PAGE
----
Report: I went tent camping at the end of 4 long weeks without our Louisiana rain. I went with Lola my dog, and we met up with two other friends, also tent camping in separate sites nearby. It was exceptionally hot at Fountianebleu State Park (102 degrees as I drove through Baton Rouge). Later it became humid and actually did rain, a welcome respite from the heat. All that to say that the weather was primed for the proliferation of ticks and redbugs. And my tent was way back in the trees. Well, I got one, a tick that is...and frankly it was a good thing, as well as a God thing, that my friend from another campsite actually saw the top of my head where it was lodged. It really was Providence. She's a mere 5 foot two, and I'm 5'11". I just looked down at my feet for a split second, and she spotted it. This is a woman, mind you, who is not big on details like that. But yet she sure enough honed in on that bug like white on rice... saying...."Oh, sister , he's not moving, he's IN". "Yikes", I said "IN!? Get him out". She said, "no way will I be responsible for not getting the whole thing out, I might make it worse". She was actually being wise, because it's true, the entire tick, head and all HAVE to come out. And ticks can be quite dangerous.(Thank you sistahgirl.) So, I dashed off on my bike(dog in tow) to the Park Host family...(great folks, the very best camp hosts I've ever encountered, and I ain't kidding- Annie Oakley and Red Derringer- names changed to protect the innocent---no, just to be funny, see I keep forgetting Annie's hubby's name) In any event, red headed Annie ( a bit un-nerved seeing the tick on the crown of my head) dashed into her RV, made a call, and sent me to the gate to see the Ranger). Ranger Dillon,,James Dillon, (his real name, too) sat me down after I arrived (...like I was in a barber chair, he said). He succesfully hunted down the special equipment needed for a tick-ectomy. He then did a two minute procedure that got that elusive critter out of my head. What a relief! I was so grateful that I wanted to send his boss this report: To whom it may concern (Mr. Dillon's boss, Sir or Ma'am), Your employee, James Dillon made my stay at Fountainebleu State Park not only a unique experience, but one that ended up much less stressful than it might have turned out without his expertise, professionalism, and kind words. I think you should not only keep him around, but give him a pat on the back, as well. I sure did appreciate him being there. He quickly became a good friend, and likely a long time friend, to boot...(his fortune cookie said so, huh, Mr Dillon?).It was an adventure. Thanks ya'll, for being part of it. Cb Mc PS. Needless to say, I moved my tent out into an open area for my last of three nights at Fountainebleu- a very diverse and beautiful Louisiana State Park. PPS. Boss, please let me know if this posting reached you. I'm in hopes that it did, and that Mr. Dillon got an "ATTABOY".He most assuredly deserves it.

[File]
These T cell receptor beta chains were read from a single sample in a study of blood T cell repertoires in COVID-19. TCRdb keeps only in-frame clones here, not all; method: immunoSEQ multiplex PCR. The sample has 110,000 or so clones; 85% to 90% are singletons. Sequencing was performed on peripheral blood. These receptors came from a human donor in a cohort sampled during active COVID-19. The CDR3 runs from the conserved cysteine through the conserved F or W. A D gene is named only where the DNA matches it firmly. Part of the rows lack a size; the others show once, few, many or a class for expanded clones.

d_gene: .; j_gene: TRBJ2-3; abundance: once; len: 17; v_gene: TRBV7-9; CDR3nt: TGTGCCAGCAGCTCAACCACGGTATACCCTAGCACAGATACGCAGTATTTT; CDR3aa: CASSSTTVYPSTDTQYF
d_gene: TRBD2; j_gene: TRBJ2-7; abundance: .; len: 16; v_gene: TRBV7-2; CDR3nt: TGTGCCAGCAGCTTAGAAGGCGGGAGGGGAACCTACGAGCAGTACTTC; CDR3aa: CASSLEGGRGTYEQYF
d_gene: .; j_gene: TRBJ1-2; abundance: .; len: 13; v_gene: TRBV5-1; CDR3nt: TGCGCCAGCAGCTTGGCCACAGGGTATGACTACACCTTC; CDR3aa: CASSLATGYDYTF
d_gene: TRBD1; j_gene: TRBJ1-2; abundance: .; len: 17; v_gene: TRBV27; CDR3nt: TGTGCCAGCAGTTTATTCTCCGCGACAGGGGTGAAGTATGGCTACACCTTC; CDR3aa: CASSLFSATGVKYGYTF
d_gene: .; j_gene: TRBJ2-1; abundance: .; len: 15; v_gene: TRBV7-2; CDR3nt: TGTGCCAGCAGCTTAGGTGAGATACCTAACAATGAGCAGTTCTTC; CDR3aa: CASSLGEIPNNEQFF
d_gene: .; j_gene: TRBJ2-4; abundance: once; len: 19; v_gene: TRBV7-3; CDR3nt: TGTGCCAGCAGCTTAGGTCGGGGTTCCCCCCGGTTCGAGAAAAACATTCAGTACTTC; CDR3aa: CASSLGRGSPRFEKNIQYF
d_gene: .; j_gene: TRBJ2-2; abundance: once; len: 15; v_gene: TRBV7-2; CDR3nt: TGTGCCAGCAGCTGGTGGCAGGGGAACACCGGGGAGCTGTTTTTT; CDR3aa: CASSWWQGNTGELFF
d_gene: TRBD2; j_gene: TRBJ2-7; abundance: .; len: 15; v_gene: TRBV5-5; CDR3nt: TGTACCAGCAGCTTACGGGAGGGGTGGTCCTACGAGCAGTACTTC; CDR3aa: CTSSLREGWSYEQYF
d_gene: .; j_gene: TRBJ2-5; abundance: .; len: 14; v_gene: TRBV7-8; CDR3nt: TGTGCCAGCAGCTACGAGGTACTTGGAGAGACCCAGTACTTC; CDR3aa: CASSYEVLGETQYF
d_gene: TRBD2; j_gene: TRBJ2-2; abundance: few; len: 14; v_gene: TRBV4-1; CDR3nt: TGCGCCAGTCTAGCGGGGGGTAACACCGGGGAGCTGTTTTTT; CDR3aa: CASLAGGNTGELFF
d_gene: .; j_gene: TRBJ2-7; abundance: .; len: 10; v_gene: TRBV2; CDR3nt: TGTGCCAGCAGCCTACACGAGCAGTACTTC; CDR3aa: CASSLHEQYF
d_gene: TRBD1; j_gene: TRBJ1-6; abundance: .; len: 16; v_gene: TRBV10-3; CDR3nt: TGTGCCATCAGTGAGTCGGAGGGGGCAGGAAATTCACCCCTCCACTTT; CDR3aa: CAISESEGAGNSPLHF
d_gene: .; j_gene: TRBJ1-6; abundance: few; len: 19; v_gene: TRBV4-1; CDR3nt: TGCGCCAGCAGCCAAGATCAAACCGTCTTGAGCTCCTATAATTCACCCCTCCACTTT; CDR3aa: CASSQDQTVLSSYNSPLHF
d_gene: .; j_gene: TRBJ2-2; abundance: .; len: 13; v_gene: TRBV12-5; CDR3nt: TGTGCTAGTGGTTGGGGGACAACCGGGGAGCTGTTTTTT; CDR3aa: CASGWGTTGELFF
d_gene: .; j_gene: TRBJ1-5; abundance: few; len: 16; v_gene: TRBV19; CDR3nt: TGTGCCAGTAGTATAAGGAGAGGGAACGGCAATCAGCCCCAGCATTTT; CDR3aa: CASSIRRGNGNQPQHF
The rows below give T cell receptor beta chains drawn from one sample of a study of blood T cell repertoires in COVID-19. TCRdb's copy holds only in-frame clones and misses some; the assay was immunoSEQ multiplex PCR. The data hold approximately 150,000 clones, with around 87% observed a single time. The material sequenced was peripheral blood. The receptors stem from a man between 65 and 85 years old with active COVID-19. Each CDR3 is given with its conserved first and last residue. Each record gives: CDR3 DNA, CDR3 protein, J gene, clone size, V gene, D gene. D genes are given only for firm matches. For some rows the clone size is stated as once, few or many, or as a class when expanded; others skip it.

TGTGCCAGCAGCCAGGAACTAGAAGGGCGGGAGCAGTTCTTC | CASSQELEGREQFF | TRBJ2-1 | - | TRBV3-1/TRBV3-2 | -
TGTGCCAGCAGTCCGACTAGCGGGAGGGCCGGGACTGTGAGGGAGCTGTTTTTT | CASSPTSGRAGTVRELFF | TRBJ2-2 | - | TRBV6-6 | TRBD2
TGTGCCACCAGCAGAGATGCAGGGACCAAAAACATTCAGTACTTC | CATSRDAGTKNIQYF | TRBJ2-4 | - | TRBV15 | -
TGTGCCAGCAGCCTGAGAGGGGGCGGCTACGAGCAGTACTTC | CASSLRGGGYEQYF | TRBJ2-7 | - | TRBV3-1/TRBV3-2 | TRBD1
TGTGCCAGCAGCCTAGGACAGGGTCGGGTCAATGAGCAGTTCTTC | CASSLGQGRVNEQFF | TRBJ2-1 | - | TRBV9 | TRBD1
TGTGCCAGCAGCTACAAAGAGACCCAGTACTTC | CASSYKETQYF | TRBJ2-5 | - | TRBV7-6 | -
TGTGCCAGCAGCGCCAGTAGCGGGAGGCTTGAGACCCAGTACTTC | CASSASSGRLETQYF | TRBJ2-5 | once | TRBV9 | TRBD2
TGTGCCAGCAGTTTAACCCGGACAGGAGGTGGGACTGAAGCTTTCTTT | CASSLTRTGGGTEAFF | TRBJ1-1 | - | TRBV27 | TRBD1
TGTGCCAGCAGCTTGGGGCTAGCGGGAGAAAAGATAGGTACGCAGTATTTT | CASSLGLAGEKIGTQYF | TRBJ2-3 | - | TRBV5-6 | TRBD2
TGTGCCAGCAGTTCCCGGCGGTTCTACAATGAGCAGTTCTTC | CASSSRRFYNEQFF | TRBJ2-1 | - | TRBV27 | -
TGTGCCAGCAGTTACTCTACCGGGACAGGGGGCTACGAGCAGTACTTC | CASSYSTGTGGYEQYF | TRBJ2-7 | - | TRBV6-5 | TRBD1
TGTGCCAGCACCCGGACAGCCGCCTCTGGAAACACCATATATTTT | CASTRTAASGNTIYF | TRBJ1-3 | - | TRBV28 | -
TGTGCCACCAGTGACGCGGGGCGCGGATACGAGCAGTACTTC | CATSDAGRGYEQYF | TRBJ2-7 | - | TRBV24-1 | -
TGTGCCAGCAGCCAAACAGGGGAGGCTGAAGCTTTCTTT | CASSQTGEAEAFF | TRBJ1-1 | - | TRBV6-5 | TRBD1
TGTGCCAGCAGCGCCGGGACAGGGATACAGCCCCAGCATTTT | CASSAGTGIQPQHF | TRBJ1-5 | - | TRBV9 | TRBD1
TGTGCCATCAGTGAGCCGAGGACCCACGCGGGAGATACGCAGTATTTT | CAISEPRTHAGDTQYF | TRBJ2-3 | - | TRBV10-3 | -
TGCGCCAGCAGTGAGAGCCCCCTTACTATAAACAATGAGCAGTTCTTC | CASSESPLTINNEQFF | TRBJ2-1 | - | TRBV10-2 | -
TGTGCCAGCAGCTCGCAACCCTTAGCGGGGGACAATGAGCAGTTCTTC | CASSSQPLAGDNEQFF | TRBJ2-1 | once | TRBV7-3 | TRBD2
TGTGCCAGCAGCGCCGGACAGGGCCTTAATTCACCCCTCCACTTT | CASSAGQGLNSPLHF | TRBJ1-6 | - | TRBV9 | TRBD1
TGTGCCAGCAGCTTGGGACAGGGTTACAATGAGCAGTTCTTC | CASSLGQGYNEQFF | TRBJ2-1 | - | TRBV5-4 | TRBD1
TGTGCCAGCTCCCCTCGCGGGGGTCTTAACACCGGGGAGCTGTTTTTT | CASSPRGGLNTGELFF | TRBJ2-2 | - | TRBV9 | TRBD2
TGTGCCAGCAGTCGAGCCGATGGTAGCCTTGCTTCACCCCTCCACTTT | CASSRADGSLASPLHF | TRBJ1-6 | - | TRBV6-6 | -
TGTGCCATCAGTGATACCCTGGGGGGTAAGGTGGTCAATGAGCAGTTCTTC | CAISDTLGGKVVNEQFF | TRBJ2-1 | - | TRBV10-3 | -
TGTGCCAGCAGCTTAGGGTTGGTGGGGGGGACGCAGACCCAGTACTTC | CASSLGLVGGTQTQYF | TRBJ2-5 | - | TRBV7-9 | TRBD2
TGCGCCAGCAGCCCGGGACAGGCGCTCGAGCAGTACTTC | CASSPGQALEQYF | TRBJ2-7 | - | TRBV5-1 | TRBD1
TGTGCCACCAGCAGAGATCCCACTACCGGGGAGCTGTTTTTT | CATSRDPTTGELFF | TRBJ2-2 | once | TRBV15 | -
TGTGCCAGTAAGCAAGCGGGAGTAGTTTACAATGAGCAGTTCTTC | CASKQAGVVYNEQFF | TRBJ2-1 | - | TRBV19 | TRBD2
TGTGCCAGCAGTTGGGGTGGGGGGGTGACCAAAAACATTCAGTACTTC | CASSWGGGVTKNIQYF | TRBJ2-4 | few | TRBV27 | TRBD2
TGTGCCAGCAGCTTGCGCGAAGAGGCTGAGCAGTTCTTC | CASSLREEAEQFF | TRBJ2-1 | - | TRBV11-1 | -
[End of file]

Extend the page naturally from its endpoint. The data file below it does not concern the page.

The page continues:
More Information

Contact Information:
Fontainebleau State Park, 67825 Highway 190 , Mandeville, LA, 70448, Phone: 985-624-4443 or 1-888-677-3668
, fntbleau@crt.state.la.us

Additional Information:
Louisiana State Parks -
New Orleans Area -

Links:
Louisiana State Parks Website - Official agency website.